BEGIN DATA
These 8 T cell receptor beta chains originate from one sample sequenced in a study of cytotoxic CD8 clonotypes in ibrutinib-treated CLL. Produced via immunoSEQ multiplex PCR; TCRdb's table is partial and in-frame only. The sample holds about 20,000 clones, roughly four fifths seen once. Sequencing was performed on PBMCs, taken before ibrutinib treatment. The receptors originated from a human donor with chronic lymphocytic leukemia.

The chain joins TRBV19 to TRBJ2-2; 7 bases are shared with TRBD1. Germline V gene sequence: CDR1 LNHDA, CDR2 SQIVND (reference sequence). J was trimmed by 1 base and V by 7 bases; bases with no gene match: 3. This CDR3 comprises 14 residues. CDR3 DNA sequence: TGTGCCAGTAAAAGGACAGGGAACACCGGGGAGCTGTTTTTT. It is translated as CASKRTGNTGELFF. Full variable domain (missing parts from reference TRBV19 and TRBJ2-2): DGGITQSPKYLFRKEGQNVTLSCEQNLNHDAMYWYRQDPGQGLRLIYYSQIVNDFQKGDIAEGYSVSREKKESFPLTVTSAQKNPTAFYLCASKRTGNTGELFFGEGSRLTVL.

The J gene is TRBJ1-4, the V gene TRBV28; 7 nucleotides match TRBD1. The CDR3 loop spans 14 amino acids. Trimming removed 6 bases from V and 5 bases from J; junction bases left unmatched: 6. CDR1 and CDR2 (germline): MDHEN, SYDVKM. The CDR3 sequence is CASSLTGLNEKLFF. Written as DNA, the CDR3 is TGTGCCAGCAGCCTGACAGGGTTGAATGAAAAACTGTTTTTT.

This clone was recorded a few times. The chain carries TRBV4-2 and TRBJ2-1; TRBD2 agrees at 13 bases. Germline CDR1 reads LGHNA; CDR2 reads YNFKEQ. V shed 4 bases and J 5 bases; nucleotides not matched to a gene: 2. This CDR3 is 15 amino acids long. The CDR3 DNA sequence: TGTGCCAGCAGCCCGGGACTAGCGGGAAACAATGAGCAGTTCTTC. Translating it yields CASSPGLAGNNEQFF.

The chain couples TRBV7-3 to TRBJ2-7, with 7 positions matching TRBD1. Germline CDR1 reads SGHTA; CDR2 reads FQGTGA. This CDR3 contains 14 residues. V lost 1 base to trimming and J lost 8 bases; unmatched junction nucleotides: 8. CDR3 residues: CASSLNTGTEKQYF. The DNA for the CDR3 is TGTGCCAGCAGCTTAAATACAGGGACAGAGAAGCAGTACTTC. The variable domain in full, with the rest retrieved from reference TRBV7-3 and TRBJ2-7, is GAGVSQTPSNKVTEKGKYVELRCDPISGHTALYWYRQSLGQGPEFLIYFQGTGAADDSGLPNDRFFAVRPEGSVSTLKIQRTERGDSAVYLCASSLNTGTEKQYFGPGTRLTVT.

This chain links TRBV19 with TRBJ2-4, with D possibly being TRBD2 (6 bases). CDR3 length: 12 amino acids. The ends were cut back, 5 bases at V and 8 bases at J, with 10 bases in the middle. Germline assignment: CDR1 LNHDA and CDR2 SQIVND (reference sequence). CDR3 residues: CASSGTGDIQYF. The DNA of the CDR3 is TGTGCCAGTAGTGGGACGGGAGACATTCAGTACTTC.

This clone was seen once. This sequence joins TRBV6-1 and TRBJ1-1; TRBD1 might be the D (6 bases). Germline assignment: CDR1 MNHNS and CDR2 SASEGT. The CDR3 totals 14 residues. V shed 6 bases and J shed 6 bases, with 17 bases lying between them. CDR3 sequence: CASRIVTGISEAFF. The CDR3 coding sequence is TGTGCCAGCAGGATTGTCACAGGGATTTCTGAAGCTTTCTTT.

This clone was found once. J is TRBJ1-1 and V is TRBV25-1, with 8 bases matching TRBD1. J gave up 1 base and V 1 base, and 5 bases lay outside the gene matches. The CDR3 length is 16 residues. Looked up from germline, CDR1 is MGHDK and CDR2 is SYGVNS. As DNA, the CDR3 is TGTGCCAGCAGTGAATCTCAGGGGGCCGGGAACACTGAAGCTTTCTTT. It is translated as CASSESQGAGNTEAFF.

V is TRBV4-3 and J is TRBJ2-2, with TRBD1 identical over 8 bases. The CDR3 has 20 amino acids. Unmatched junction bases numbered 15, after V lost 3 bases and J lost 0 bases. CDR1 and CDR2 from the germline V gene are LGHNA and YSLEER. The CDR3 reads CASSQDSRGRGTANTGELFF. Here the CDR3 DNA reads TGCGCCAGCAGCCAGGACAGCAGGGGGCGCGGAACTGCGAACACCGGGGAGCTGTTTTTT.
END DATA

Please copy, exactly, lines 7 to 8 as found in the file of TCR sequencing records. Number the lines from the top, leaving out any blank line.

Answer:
This clone was seen once. This sequence joins TRBV6-1 and TRBJ1-1; TRBD1 might be the D (6 bases). Germline assignment: CDR1 MNHNS and CDR2 SASEGT. The CDR3 totals 14 residues. V shed 6 bases and J shed 6 bases, with 17 bases lying between them. CDR3 sequence: CASRIVTGISEAFF. The CDR3 coding sequence is TGTGCCAGCAGGATTGTCACAGGGATTTCTGAAGCTTTCTTT.

This clone was found once. J is TRBJ1-1 and V is TRBV25-1, with 8 bases matching TRBD1. J gave up 1 base and V 1 base, and 5 bases lay outside the gene matches. The CDR3 length is 16 residues. Looked up from germline, CDR1 is MGHDK and CDR2 is SYGVNS. As DNA, the CDR3 is TGTGCCAGCAGTGAATCTCAGGGGGCCGGGAACACTGAAGCTTTCTTT. It is translated as CASSESQGAGNTEAFF.